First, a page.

Step 2 to good coffee at home: buy coffee beans that you like. Theoretically, you’re supposed to use the highest quality beans for the best taste. But, everyone has different tastes, so here, you’ll have to experiment. For example, I know some avid coffee drinkers who swear by Eight O’Clock Coffee (one of the cheapest at Kroger). Steve highly recommends Dean’s Beans; in fact, I think he special orders them just so they’re always on hand. Steve knows his food, too. So, while I haven’t ever purchased the Dean’s Beans myself, I have enjoyed many a cup of coffee at his & Rose’s house, and I know that Steve don’t play when it comes to good coffee. He has admitted that an acceptable store-bought substitute is Peet’s Coffee, and I have to agree. My house brand? Starbucks or Peet’s. They’re usually in the $7-10 per pound range, which is what I like to spend. I also prefer a really dark roast, as it tends to produce better coffee for my tastes. But, again, this is all personal preference. Figure out which one you like, and that will take some trial and error.

Step 3 to good coffee at home: keep a stash of your favorite mix-ins in the fridge. I used to only drink coffee with International Delight French Vanilla creamer. Then, they changed their formula, and we were all sad (by “we” I mean all of us ladies at Auburn who couldn’t live without it in our coffees). So, we all made the switch to Coffee Mate nonfat French Vanilla creamer. And all was well, until they changed their formula. It started to taste like soap. I wrote several letters to Coffee Mate asking them to change back, but eventually just gave up and dealt with it. Coffee just wasn’t coffee without sugary, carby deliciousness clogging my arteries with every sip.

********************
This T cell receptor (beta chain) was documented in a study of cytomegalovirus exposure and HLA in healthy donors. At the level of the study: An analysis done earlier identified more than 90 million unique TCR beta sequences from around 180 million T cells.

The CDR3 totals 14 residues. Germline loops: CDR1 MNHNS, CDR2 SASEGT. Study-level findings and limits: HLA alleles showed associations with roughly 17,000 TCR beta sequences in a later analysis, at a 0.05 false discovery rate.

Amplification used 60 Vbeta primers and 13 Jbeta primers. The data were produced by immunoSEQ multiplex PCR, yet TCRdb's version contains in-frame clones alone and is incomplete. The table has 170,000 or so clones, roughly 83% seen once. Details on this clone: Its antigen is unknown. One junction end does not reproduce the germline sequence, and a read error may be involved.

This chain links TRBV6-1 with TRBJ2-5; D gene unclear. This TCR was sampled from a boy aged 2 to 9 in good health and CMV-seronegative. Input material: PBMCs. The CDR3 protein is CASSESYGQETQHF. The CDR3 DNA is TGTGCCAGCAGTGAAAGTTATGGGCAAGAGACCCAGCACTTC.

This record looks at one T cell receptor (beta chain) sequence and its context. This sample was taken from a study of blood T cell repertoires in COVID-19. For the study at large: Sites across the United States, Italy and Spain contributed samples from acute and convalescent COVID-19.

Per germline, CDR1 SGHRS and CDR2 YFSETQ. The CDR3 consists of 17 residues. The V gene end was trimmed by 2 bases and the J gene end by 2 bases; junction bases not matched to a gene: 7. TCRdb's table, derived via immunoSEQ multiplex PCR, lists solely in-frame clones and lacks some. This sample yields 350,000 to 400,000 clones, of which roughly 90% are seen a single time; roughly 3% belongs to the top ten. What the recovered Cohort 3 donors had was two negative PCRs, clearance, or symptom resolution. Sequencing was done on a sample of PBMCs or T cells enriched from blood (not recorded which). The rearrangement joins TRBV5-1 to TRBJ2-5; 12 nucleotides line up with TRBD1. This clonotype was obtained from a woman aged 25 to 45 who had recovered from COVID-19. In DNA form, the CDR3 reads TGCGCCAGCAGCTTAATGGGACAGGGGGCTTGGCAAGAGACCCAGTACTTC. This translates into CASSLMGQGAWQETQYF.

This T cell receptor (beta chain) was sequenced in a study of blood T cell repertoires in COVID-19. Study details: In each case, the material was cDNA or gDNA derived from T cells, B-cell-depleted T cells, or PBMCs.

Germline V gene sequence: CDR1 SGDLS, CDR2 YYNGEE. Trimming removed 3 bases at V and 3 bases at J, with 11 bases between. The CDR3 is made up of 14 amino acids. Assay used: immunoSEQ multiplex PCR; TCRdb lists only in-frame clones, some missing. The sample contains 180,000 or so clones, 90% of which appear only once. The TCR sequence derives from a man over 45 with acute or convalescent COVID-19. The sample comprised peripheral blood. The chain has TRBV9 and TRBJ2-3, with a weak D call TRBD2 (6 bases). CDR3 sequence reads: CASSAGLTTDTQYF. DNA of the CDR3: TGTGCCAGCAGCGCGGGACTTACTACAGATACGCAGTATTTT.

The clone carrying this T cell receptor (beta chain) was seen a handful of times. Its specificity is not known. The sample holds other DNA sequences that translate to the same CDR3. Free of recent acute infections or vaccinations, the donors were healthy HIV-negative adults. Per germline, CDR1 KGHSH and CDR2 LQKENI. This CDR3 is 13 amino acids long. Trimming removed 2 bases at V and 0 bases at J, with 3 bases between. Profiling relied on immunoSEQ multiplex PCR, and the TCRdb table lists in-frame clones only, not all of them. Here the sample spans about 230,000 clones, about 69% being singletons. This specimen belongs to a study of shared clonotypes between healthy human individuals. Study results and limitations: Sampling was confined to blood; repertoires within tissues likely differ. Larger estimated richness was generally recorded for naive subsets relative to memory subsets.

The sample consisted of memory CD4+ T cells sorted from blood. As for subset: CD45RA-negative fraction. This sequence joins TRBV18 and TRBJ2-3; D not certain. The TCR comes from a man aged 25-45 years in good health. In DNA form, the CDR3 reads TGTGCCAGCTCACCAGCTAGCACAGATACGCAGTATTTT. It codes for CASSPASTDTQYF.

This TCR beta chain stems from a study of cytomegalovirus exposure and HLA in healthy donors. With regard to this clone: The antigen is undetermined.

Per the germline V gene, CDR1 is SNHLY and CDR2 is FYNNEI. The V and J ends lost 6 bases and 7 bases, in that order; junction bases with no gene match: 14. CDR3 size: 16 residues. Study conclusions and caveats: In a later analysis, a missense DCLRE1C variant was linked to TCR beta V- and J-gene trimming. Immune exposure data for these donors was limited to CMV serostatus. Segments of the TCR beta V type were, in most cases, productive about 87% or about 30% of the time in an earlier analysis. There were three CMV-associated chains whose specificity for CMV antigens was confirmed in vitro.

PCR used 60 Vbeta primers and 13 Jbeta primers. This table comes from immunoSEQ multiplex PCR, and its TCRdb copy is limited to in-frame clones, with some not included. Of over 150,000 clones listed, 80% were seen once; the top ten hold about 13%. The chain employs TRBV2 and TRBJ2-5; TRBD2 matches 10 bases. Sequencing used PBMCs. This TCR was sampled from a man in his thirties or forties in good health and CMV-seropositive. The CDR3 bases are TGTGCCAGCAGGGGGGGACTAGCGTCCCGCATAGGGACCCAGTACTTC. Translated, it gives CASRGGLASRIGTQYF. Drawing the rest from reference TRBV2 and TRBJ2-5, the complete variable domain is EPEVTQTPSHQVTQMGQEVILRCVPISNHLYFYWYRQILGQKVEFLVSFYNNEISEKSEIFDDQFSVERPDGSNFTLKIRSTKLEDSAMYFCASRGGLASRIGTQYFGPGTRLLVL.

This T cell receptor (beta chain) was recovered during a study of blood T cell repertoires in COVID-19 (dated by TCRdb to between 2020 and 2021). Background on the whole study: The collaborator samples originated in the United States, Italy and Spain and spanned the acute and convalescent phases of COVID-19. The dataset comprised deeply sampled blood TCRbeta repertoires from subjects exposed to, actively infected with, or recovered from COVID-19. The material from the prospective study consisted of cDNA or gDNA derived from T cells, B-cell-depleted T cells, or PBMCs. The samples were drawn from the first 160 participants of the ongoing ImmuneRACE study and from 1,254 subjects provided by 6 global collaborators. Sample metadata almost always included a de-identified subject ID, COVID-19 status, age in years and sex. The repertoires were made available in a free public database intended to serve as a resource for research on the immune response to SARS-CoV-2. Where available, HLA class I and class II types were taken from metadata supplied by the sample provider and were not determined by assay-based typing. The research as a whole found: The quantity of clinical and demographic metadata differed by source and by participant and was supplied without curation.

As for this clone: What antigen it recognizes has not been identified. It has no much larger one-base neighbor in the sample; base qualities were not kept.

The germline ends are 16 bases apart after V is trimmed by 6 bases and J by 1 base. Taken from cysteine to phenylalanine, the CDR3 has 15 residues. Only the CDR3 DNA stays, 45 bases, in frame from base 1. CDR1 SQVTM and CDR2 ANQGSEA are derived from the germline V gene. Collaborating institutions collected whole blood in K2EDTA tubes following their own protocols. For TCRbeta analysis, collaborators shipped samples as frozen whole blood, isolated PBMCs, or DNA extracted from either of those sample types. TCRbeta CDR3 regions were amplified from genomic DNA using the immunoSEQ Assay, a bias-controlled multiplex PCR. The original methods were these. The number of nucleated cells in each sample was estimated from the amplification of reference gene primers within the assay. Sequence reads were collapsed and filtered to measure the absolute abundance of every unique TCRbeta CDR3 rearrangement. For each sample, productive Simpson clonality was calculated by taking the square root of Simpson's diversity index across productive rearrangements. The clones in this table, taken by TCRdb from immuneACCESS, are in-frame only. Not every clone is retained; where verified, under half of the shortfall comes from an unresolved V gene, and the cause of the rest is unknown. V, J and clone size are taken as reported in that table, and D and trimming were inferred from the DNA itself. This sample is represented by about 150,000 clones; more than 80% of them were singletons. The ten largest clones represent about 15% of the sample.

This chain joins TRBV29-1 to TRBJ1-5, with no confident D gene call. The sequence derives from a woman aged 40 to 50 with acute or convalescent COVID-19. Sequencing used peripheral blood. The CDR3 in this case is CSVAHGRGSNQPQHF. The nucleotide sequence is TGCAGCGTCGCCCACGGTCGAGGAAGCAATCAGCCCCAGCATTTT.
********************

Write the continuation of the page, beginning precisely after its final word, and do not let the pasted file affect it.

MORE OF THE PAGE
Sometime over the past few months, I decided that I should give up on artificial, non-dairy creamers and go for the really good, natural stuff: half & half. It took some adjustment, but I eventually grew to love my daily coffee, sugar free, with a healthy splash of half & half thrown in. (NOTE: I do not enjoy fat-free half & half. It’s basically white water and is filled with all the chemicals I’m trying to avoid by switching to half & half. Gross.) I can give up sugar, but I cannot give up cream. So now, sugar in my coffee is a rare treat, reserved only for Starbucks/Caribou/”fancy” coffee runs, or when I happen to have homemade caramel sauce in my fridge, because let me tell you, homemade caramel in one’s coffee is pretty tasty.

Here again is where you’ll just have to experiment and figure out what you like. I truly wish that I could drink soy creamer or soy milk in my hot coffee, but heat does something funky to soy milk, and it makes it gross, at least to me. However, I absolutely love soy milk in my iced coffees, and pretty much refuse to make iced coffee unless a good splash of soy milk is available to go on top. I prefer soy here because it seems healthier, somehow. I’m sure it’s not, but whatever. It’s good!